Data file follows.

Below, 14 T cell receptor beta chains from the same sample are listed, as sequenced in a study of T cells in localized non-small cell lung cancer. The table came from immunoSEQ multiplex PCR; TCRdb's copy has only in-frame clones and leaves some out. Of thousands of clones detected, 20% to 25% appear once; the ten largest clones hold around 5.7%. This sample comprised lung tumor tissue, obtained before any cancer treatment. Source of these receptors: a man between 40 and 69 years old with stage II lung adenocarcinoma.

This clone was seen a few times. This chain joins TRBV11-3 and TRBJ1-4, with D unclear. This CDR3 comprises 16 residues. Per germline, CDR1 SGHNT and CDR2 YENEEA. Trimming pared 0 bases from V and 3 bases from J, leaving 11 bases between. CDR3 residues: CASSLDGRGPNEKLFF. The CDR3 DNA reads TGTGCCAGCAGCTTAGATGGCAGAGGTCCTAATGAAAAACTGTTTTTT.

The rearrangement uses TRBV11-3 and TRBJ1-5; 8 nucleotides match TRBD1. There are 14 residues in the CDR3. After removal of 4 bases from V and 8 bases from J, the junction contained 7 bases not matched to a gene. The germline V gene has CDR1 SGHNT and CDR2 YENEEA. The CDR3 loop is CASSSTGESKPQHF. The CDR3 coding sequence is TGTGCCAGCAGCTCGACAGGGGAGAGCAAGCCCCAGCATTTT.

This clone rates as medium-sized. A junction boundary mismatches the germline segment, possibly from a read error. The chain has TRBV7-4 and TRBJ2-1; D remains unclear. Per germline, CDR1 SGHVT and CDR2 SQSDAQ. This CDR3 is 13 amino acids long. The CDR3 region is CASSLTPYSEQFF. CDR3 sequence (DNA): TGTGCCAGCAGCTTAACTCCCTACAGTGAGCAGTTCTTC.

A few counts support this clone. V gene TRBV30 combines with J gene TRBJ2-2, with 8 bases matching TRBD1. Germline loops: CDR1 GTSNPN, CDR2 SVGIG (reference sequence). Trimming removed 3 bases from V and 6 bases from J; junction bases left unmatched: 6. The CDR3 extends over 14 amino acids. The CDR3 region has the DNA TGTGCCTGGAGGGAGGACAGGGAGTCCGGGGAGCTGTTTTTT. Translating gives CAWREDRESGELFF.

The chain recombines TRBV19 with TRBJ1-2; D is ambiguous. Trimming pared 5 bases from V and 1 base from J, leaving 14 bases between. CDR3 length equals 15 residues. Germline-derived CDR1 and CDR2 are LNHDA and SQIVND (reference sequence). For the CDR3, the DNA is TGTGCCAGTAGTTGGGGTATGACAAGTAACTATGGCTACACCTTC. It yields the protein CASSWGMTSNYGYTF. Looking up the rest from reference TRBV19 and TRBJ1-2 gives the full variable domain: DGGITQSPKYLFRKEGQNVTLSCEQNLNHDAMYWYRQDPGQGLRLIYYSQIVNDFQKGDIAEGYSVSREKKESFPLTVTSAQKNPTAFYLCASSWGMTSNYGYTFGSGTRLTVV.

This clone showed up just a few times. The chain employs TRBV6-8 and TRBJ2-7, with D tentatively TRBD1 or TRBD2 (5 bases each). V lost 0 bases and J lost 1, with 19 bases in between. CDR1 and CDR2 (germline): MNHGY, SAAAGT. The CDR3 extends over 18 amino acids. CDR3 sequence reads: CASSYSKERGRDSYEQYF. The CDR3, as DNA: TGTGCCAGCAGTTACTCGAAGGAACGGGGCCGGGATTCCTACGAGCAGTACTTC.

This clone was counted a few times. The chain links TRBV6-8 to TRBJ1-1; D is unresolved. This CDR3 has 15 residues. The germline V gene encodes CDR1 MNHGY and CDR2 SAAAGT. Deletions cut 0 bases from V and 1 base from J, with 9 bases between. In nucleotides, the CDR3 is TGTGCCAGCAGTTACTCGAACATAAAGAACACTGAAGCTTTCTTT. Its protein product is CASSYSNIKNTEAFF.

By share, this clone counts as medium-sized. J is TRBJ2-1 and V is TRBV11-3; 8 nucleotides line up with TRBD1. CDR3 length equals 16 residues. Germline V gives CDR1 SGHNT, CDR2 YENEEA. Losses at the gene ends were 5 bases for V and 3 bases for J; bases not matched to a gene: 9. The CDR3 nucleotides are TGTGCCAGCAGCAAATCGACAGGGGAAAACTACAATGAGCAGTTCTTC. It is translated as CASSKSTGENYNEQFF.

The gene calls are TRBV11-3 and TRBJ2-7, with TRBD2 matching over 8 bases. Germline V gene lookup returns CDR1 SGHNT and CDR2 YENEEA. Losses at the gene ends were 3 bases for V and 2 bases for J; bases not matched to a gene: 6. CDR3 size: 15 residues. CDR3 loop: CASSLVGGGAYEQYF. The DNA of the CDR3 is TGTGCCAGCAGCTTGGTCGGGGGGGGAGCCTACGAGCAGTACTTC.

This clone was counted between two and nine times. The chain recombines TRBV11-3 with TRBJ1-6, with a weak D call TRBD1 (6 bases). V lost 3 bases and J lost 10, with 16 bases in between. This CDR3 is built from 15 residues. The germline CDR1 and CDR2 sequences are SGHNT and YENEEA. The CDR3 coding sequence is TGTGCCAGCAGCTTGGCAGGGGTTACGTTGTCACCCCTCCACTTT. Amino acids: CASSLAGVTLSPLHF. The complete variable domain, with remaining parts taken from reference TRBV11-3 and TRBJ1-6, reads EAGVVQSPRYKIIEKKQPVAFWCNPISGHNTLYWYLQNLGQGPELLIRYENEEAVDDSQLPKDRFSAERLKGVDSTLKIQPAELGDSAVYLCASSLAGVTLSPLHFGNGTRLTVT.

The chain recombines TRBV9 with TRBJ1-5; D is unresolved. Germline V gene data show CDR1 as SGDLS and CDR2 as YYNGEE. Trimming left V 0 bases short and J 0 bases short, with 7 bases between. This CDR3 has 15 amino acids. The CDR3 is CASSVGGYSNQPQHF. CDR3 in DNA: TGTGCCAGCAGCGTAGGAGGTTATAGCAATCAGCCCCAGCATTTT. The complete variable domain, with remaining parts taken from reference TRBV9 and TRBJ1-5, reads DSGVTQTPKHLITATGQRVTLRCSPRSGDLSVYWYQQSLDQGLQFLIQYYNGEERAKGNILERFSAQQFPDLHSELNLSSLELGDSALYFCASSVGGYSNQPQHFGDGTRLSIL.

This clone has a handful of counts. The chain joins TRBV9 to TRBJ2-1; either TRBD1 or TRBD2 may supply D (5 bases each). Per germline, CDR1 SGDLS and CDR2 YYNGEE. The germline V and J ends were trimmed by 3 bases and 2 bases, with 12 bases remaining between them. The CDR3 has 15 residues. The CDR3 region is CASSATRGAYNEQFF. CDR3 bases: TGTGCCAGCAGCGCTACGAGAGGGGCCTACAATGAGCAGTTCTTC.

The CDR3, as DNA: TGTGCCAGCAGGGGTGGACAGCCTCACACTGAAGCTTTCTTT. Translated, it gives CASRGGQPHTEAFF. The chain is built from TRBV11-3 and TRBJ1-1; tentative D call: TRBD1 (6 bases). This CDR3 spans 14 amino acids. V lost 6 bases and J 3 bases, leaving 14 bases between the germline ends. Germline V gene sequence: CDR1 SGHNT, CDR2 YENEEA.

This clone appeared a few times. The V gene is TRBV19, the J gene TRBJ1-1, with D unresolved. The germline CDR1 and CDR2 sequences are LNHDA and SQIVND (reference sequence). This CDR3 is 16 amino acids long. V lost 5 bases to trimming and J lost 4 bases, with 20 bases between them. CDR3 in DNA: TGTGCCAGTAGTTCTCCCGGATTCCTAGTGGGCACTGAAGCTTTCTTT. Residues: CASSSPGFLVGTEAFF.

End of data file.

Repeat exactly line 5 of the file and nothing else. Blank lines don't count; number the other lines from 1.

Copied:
A few counts support this clone. V gene TRBV30 combines with J gene TRBJ2-2, with 8 bases matching TRBD1. Germline loops: CDR1 GTSNPN, CDR2 SVGIG (reference sequence). Trimming removed 3 bases from V and 6 bases from J; junction bases left unmatched: 6. The CDR3 extends over 14 amino acids. The CDR3 region has the DNA TGTGCCTGGAGGGAGGACAGGGAGTCCGGGGAGCTGTTTTTT. Translating gives CAWREDRESGELFF.